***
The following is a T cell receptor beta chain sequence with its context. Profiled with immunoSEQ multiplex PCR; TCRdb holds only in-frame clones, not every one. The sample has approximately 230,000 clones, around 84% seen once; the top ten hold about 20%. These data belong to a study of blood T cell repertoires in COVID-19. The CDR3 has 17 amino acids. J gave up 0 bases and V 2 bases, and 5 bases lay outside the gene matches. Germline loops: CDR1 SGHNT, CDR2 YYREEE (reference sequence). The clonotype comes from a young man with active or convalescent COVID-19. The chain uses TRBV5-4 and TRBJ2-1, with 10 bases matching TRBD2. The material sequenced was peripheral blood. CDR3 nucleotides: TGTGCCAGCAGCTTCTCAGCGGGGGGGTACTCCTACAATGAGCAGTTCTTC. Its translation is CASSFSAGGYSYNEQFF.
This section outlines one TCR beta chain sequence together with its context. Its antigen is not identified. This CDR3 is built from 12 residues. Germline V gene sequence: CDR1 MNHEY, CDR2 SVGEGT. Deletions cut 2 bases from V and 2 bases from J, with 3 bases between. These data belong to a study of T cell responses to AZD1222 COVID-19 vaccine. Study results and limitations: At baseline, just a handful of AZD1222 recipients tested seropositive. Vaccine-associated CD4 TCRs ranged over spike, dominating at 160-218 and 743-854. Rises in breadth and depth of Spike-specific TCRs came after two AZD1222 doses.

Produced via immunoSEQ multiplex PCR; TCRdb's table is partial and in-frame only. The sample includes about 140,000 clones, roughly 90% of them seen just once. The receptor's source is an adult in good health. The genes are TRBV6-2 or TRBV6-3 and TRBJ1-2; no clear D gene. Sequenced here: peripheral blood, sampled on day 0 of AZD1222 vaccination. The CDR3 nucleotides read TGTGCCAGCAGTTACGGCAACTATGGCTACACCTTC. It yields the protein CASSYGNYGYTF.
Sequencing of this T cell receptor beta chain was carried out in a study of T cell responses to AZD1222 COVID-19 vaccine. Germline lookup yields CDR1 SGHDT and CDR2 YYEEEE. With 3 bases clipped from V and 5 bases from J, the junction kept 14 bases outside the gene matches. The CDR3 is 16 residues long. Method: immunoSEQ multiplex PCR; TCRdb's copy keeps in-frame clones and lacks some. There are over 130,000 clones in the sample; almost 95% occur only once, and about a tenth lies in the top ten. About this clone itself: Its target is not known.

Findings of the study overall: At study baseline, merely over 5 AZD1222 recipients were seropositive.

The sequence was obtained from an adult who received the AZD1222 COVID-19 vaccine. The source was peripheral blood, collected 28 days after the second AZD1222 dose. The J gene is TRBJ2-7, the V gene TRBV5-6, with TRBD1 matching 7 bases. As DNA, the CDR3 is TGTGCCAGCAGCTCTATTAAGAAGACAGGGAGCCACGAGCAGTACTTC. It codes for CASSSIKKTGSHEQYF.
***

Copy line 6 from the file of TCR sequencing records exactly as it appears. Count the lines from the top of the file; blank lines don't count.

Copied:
The sequence was obtained from an adult who received the AZD1222 COVID-19 vaccine. The source was peripheral blood, collected 28 days after the second AZD1222 dose. The J gene is TRBJ2-7, the V gene TRBV5-6, with TRBD1 matching 7 bases. As DNA, the CDR3 is TGTGCCAGCAGCTCTATTAAGAAGACAGGGAGCCACGAGCAGTACTTC. It codes for CASSSIKKTGSHEQYF.